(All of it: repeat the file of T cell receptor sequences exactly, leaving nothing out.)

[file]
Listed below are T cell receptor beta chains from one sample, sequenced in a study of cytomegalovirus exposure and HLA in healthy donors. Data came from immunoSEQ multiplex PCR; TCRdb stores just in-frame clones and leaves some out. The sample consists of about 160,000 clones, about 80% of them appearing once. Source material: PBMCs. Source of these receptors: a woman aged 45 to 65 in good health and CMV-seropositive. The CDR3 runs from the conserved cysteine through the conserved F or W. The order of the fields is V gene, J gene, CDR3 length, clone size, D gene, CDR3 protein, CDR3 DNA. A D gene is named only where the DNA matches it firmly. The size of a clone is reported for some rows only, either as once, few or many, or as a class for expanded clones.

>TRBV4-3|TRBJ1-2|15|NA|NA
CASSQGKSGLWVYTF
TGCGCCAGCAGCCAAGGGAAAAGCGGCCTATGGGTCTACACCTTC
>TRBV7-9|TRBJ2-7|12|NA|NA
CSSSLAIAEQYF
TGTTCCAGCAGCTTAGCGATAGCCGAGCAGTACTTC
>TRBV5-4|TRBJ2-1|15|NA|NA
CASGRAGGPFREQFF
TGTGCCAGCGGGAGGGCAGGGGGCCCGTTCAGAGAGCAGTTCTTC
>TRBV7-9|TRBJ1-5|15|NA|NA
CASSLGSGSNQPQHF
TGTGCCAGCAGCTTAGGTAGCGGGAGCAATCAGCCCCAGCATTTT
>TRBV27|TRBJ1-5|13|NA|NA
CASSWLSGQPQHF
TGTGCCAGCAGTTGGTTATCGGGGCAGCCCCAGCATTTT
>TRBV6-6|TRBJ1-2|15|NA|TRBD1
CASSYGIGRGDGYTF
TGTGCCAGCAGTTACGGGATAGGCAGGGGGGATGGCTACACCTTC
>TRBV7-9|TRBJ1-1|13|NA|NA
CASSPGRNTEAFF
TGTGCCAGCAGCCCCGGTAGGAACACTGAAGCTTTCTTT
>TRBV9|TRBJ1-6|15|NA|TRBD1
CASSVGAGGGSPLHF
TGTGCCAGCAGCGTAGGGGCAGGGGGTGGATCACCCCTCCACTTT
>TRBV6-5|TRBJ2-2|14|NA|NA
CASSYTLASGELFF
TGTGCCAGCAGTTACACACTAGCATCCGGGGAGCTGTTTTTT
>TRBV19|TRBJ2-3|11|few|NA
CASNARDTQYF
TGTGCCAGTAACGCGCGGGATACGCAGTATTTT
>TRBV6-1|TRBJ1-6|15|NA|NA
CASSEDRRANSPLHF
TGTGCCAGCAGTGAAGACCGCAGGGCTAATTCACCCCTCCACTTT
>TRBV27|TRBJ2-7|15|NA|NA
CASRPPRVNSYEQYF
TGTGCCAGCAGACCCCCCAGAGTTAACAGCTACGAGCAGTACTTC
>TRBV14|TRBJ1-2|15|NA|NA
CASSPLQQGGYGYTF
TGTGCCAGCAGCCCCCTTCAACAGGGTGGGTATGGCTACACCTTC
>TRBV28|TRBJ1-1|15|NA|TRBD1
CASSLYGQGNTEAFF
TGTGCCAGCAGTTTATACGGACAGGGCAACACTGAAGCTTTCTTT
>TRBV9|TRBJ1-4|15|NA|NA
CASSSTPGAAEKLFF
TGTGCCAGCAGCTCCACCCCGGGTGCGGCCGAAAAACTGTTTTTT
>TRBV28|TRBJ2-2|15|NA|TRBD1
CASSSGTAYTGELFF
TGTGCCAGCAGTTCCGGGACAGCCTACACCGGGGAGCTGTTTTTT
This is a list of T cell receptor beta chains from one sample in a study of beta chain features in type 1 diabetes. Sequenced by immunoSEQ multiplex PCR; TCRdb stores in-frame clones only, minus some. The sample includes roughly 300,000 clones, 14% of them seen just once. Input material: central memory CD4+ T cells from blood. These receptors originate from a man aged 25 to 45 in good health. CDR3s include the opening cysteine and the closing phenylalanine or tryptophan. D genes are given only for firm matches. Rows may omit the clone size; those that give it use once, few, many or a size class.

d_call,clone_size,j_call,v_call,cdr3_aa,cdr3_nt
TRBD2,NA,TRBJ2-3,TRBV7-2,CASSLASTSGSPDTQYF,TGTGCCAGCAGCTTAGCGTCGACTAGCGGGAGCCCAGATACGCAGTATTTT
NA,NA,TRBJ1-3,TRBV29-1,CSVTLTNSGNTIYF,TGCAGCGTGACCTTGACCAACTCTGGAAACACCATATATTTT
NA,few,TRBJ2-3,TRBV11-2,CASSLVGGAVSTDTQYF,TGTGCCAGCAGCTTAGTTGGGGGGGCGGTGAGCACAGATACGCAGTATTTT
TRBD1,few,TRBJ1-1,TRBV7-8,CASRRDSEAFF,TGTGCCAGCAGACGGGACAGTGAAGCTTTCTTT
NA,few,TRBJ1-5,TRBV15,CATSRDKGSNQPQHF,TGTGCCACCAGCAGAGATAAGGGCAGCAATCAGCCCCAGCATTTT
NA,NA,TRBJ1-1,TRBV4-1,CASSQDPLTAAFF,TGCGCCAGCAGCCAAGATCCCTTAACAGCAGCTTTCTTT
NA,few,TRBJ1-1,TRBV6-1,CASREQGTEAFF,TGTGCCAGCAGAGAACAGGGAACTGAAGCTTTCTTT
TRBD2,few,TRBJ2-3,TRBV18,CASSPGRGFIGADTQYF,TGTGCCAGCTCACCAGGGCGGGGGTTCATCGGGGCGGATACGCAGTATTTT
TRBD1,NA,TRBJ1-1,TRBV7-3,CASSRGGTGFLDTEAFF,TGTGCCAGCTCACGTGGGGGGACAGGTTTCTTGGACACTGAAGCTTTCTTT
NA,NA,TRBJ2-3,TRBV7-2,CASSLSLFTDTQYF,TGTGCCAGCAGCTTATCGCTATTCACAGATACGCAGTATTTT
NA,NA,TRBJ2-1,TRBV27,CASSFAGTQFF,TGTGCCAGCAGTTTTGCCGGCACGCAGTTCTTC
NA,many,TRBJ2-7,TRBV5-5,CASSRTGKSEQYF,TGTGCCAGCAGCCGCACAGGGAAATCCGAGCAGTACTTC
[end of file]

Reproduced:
Listed below are T cell receptor beta chains from one sample, sequenced in a study of cytomegalovirus exposure and HLA in healthy donors. Data came from immunoSEQ multiplex PCR; TCRdb stores just in-frame clones and leaves some out. The sample consists of about 160,000 clones, about 80% of them appearing once. Source material: PBMCs. Source of these receptors: a woman aged 45 to 65 in good health and CMV-seropositive. The CDR3 runs from the conserved cysteine through the conserved F or W. The order of the fields is V gene, J gene, CDR3 length, clone size, D gene, CDR3 protein, CDR3 DNA. A D gene is named only where the DNA matches it firmly. The size of a clone is reported for some rows only, either as once, few or many, or as a class for expanded clones.

>TRBV4-3|TRBJ1-2|15|NA|NA
CASSQGKSGLWVYTF
TGCGCCAGCAGCCAAGGGAAAAGCGGCCTATGGGTCTACACCTTC
>TRBV7-9|TRBJ2-7|12|NA|NA
CSSSLAIAEQYF
TGTTCCAGCAGCTTAGCGATAGCCGAGCAGTACTTC
>TRBV5-4|TRBJ2-1|15|NA|NA
CASGRAGGPFREQFF
TGTGCCAGCGGGAGGGCAGGGGGCCCGTTCAGAGAGCAGTTCTTC
>TRBV7-9|TRBJ1-5|15|NA|NA
CASSLGSGSNQPQHF
TGTGCCAGCAGCTTAGGTAGCGGGAGCAATCAGCCCCAGCATTTT
>TRBV27|TRBJ1-5|13|NA|NA
CASSWLSGQPQHF
TGTGCCAGCAGTTGGTTATCGGGGCAGCCCCAGCATTTT
>TRBV6-6|TRBJ1-2|15|NA|TRBD1
CASSYGIGRGDGYTF
TGTGCCAGCAGTTACGGGATAGGCAGGGGGGATGGCTACACCTTC
>TRBV7-9|TRBJ1-1|13|NA|NA
CASSPGRNTEAFF
TGTGCCAGCAGCCCCGGTAGGAACACTGAAGCTTTCTTT
>TRBV9|TRBJ1-6|15|NA|TRBD1
CASSVGAGGGSPLHF
TGTGCCAGCAGCGTAGGGGCAGGGGGTGGATCACCCCTCCACTTT
>TRBV6-5|TRBJ2-2|14|NA|NA
CASSYTLASGELFF
TGTGCCAGCAGTTACACACTAGCATCCGGGGAGCTGTTTTTT
>TRBV19|TRBJ2-3|11|few|NA
CASNARDTQYF
TGTGCCAGTAACGCGCGGGATACGCAGTATTTT
>TRBV6-1|TRBJ1-6|15|NA|NA
CASSEDRRANSPLHF
TGTGCCAGCAGTGAAGACCGCAGGGCTAATTCACCCCTCCACTTT
>TRBV27|TRBJ2-7|15|NA|NA
CASRPPRVNSYEQYF
TGTGCCAGCAGACCCCCCAGAGTTAACAGCTACGAGCAGTACTTC
>TRBV14|TRBJ1-2|15|NA|NA
CASSPLQQGGYGYTF
TGTGCCAGCAGCCCCCTTCAACAGGGTGGGTATGGCTACACCTTC
>TRBV28|TRBJ1-1|15|NA|TRBD1
CASSLYGQGNTEAFF
TGTGCCAGCAGTTTATACGGACAGGGCAACACTGAAGCTTTCTTT
>TRBV9|TRBJ1-4|15|NA|NA
CASSSTPGAAEKLFF
TGTGCCAGCAGCTCCACCCCGGGTGCGGCCGAAAAACTGTTTTTT
>TRBV28|TRBJ2-2|15|NA|TRBD1
CASSSGTAYTGELFF
TGTGCCAGCAGTTCCGGGACAGCCTACACCGGGGAGCTGTTTTTT
This is a list of T cell receptor beta chains from one sample in a study of beta chain features in type 1 diabetes. Sequenced by immunoSEQ multiplex PCR; TCRdb stores in-frame clones only, minus some. The sample includes roughly 300,000 clones, 14% of them seen just once. Input material: central memory CD4+ T cells from blood. These receptors originate from a man aged 25 to 45 in good health. CDR3s include the opening cysteine and the closing phenylalanine or tryptophan. D genes are given only for firm matches. Rows may omit the clone size; those that give it use once, few, many or a size class.

d_call,clone_size,j_call,v_call,cdr3_aa,cdr3_nt
TRBD2,NA,TRBJ2-3,TRBV7-2,CASSLASTSGSPDTQYF,TGTGCCAGCAGCTTAGCGTCGACTAGCGGGAGCCCAGATACGCAGTATTTT
NA,NA,TRBJ1-3,TRBV29-1,CSVTLTNSGNTIYF,TGCAGCGTGACCTTGACCAACTCTGGAAACACCATATATTTT
NA,few,TRBJ2-3,TRBV11-2,CASSLVGGAVSTDTQYF,TGTGCCAGCAGCTTAGTTGGGGGGGCGGTGAGCACAGATACGCAGTATTTT
TRBD1,few,TRBJ1-1,TRBV7-8,CASRRDSEAFF,TGTGCCAGCAGACGGGACAGTGAAGCTTTCTTT
NA,few,TRBJ1-5,TRBV15,CATSRDKGSNQPQHF,TGTGCCACCAGCAGAGATAAGGGCAGCAATCAGCCCCAGCATTTT
NA,NA,TRBJ1-1,TRBV4-1,CASSQDPLTAAFF,TGCGCCAGCAGCCAAGATCCCTTAACAGCAGCTTTCTTT
NA,few,TRBJ1-1,TRBV6-1,CASREQGTEAFF,TGTGCCAGCAGAGAACAGGGAACTGAAGCTTTCTTT
TRBD2,few,TRBJ2-3,TRBV18,CASSPGRGFIGADTQYF,TGTGCCAGCTCACCAGGGCGGGGGTTCATCGGGGCGGATACGCAGTATTTT
TRBD1,NA,TRBJ1-1,TRBV7-3,CASSRGGTGFLDTEAFF,TGTGCCAGCTCACGTGGGGGGACAGGTTTCTTGGACACTGAAGCTTTCTTT
NA,NA,TRBJ2-3,TRBV7-2,CASSLSLFTDTQYF,TGTGCCAGCAGCTTATCGCTATTCACAGATACGCAGTATTTT
NA,NA,TRBJ2-1,TRBV27,CASSFAGTQFF,TGTGCCAGCAGTTTTGCCGGCACGCAGTTCTTC
NA,many,TRBJ2-7,TRBV5-5,CASSRTGKSEQYF,TGTGCCAGCAGCCGCACAGGGAAATCCGAGCAGTACTTC